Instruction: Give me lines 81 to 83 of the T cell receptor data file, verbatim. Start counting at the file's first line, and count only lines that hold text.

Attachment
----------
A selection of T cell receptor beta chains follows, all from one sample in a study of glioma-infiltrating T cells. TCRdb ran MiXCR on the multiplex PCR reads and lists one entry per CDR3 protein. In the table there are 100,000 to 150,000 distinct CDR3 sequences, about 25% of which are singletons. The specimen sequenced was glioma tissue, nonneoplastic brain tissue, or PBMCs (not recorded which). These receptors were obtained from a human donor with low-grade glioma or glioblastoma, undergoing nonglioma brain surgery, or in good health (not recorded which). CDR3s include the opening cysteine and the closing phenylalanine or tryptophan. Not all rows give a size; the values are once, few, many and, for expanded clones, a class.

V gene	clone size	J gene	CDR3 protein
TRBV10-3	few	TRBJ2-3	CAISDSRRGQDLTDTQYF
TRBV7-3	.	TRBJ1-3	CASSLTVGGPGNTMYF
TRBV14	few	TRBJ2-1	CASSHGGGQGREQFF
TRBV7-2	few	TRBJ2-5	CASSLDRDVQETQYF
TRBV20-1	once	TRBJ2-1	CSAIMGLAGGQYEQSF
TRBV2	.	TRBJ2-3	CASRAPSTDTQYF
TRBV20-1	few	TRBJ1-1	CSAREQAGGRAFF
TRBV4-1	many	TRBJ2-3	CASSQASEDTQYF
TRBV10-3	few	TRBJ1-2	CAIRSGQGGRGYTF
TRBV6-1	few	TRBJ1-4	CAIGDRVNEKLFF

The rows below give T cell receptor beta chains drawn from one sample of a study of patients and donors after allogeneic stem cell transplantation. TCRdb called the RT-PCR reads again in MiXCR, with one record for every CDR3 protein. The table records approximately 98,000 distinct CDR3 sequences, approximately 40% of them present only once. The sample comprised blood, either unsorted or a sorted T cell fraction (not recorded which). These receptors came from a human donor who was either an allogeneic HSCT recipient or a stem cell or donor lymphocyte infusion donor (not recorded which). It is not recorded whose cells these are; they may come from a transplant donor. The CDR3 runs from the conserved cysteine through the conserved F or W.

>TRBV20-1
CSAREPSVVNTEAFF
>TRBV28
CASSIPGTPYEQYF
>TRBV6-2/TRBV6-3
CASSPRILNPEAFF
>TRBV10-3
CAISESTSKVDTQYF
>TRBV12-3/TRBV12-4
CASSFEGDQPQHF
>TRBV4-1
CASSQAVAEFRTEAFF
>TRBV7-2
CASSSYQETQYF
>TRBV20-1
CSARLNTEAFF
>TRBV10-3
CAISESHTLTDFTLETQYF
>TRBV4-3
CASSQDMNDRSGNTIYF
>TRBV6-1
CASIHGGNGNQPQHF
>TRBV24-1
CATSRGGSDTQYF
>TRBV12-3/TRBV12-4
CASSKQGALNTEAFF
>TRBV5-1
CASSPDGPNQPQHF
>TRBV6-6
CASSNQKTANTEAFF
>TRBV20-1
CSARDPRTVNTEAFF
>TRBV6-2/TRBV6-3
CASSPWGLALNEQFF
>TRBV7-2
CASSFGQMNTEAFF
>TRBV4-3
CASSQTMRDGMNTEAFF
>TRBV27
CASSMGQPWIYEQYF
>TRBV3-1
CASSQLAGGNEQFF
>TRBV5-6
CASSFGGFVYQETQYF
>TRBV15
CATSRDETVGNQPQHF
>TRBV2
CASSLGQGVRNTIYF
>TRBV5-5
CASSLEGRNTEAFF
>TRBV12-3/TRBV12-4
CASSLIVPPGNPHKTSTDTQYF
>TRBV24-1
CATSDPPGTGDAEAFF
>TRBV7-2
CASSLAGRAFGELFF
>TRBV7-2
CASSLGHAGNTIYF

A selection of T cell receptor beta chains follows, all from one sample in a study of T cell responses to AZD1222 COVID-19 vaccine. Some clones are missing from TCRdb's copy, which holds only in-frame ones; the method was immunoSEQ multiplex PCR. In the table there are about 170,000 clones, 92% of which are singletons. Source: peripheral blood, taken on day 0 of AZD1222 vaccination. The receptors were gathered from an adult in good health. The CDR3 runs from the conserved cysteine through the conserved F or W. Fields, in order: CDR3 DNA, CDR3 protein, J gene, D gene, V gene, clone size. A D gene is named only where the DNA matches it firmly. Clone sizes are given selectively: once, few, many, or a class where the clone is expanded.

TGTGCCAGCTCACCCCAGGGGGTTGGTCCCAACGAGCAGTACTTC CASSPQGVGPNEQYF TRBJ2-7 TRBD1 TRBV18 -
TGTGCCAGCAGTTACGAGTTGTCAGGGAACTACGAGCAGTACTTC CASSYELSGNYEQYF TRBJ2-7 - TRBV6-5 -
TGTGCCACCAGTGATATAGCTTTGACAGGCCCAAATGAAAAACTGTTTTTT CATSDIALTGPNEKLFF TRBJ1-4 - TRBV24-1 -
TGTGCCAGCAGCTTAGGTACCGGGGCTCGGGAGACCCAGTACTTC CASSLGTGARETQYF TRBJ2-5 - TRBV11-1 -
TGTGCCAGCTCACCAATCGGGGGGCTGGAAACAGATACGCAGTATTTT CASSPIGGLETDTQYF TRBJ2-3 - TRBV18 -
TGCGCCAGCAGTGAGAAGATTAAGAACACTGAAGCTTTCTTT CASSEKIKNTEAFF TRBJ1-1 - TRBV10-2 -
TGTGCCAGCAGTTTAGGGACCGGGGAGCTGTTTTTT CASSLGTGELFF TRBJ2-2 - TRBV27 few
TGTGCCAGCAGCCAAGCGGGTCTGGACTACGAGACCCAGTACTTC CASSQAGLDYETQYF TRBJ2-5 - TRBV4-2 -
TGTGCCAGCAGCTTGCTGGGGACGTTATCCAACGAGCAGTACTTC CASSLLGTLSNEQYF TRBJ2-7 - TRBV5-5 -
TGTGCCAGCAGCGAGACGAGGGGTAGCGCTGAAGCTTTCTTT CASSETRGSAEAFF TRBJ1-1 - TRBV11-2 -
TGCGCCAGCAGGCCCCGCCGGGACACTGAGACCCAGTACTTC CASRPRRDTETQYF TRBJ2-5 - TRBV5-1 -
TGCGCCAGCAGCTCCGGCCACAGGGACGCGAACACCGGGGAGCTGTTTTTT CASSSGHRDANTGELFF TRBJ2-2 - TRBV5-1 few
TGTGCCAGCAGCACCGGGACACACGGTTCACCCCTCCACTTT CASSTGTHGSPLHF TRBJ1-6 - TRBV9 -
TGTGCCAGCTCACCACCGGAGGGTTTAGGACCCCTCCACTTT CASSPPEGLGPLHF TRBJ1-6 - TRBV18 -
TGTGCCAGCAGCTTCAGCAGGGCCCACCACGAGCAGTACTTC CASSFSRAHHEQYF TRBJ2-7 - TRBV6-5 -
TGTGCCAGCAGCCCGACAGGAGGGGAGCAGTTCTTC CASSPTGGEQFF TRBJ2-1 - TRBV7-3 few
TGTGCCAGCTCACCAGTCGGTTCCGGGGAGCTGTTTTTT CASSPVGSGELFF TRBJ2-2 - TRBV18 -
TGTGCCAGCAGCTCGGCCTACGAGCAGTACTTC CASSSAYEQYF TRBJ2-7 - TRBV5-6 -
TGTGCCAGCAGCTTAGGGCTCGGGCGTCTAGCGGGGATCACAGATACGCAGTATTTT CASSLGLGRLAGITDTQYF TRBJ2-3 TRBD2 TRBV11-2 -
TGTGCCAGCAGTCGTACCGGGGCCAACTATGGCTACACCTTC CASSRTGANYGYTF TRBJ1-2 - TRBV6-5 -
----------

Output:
TGTGCCAGCAGCTTGCTGGGGACGTTATCCAACGAGCAGTACTTC CASSLLGTLSNEQYF TRBJ2-7 - TRBV5-5 -
TGTGCCAGCAGCGAGACGAGGGGTAGCGCTGAAGCTTTCTTT CASSETRGSAEAFF TRBJ1-1 - TRBV11-2 -
TGCGCCAGCAGGCCCCGCCGGGACACTGAGACCCAGTACTTC CASRPRRDTETQYF TRBJ2-5 - TRBV5-1 -